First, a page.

A few thousand protesters allied with Haiti’s opposition marched through the capital on Sunday demanding the chance to vote in legislative and local elections that are three years late, among other grievances. Placard-waving demonstrators started their rally in the downtown slum of Bel Air, burning piles of rum-soaked wood and holding up their voting cards to show they were ready to cast ballots. Some carried placards showing the bespectacled image of former President Jean-Bertrand Aristide, who is confined to his home in a Port-au-Prince suburb amid a war of wills with a Haitian judge investigating corruption allegations against him. Earlier this year, President Michel Martelly called for legislative and municipal elections overdue since late 2011 to take place on Sunday. But the vote has been postponed due to an ongoing stalemate over an electoral law between the government and six opposition senators.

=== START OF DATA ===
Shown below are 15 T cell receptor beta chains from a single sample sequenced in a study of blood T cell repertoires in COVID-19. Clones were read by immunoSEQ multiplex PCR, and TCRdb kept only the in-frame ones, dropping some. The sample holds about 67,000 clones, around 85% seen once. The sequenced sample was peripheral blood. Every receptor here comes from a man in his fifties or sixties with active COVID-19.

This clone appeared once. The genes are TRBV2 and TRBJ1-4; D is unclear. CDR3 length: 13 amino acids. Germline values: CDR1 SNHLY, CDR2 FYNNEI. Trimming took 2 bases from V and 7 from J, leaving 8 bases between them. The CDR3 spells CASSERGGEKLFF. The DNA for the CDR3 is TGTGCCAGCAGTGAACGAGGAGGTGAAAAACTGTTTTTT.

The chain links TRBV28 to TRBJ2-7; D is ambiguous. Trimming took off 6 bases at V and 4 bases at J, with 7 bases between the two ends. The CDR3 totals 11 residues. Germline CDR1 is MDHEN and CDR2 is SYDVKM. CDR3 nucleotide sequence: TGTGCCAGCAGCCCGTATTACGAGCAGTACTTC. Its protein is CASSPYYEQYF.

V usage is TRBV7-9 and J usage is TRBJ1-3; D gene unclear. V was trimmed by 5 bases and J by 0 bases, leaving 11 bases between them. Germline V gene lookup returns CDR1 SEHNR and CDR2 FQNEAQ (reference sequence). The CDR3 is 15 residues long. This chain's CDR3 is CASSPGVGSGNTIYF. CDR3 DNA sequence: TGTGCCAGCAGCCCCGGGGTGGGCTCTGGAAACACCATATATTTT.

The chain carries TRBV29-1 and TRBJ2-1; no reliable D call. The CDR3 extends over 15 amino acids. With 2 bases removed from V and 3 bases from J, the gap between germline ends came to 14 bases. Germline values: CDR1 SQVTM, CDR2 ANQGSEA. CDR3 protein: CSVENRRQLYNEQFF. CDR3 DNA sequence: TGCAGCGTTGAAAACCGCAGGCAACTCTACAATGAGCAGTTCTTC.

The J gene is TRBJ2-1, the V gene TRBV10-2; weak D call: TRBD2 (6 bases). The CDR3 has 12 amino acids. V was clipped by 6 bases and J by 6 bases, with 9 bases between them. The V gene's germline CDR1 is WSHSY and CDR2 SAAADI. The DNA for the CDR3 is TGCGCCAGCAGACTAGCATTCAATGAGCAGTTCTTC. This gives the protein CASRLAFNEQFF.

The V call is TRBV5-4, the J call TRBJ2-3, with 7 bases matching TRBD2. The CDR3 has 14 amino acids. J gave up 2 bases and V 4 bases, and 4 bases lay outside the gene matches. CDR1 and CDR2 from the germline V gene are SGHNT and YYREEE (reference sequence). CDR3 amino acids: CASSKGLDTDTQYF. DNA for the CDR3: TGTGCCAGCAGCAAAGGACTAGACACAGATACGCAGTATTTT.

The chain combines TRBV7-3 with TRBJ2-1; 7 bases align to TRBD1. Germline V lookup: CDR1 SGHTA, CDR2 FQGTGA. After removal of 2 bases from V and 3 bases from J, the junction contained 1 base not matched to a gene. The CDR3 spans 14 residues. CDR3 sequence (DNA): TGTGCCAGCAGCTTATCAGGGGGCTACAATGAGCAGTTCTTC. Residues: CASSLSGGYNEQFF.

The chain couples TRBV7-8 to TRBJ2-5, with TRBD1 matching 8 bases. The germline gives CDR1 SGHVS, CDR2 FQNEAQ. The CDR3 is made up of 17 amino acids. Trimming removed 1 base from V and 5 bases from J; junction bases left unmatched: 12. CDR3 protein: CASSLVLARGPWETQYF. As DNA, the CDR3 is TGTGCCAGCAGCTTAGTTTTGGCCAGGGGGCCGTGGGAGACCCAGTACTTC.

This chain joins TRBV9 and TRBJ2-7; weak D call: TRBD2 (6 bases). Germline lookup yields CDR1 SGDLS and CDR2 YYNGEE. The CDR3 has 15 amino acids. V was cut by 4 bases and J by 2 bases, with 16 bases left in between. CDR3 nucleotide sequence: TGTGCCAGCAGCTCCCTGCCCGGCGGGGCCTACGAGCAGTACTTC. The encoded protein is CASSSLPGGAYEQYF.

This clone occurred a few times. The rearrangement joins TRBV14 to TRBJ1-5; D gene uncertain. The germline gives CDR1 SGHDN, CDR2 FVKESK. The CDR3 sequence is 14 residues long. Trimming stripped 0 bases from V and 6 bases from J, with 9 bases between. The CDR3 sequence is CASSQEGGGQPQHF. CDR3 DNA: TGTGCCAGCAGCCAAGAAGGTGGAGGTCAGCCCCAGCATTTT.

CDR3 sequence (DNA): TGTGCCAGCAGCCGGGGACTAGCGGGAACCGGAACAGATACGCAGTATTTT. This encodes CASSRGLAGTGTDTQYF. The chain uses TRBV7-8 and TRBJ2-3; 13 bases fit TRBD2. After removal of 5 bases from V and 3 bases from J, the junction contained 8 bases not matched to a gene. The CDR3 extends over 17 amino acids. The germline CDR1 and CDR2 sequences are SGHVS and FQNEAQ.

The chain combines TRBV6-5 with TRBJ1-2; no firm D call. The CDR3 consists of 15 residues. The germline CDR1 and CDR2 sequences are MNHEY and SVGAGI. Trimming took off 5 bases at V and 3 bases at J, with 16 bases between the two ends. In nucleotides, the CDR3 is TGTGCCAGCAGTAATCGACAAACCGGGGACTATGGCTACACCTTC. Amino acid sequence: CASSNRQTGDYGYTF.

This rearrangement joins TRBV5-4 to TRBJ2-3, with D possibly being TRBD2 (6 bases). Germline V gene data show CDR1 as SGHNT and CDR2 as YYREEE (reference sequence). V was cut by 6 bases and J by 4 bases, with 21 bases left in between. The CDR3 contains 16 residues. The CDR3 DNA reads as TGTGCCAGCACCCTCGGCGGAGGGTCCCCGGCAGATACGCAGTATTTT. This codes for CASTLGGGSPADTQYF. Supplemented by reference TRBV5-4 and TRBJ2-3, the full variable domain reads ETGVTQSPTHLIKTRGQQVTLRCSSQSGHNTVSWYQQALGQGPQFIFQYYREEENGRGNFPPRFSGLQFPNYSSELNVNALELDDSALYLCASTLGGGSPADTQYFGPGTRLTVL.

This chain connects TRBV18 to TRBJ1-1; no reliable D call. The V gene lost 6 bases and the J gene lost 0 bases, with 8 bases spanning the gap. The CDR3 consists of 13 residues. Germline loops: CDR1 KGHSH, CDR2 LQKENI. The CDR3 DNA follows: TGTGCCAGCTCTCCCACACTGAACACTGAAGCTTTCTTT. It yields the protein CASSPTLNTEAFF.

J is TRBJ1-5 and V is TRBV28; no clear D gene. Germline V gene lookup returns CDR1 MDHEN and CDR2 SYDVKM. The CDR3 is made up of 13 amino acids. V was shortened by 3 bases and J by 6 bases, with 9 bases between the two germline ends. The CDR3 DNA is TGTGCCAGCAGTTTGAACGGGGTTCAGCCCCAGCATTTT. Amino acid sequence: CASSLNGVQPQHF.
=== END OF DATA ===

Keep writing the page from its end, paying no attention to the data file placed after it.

Mozambique’s National Electoral Commission (CNE) has yet to officially endorse provisional results of the presidential vote. It shows governing FRELIMO party has won with about 57.2 percent and main opposition RENAMO in second place with 36 percent. The Mozambique Democratic Movement trails in third place with about 7 percent of the vote, according to Paulo Cuinica, spokesman for the electoral body. Cuinica said the provisional results could change since the electoral body is still working to confirm the outcome of the vote. “These are likely to change since the electoral commission is still working on the votes, [and] since there are no agreements from political parties over those votes,” said Cuinica. Cuinica said the CNE is waiting to confirm the official outcome of the presidential, parliamentary and provincial assemblies’ elections after resolving all complaints from the opposition parties. “The electoral commission is working hard to see if this announcement can happen [soon],” said Cuinica.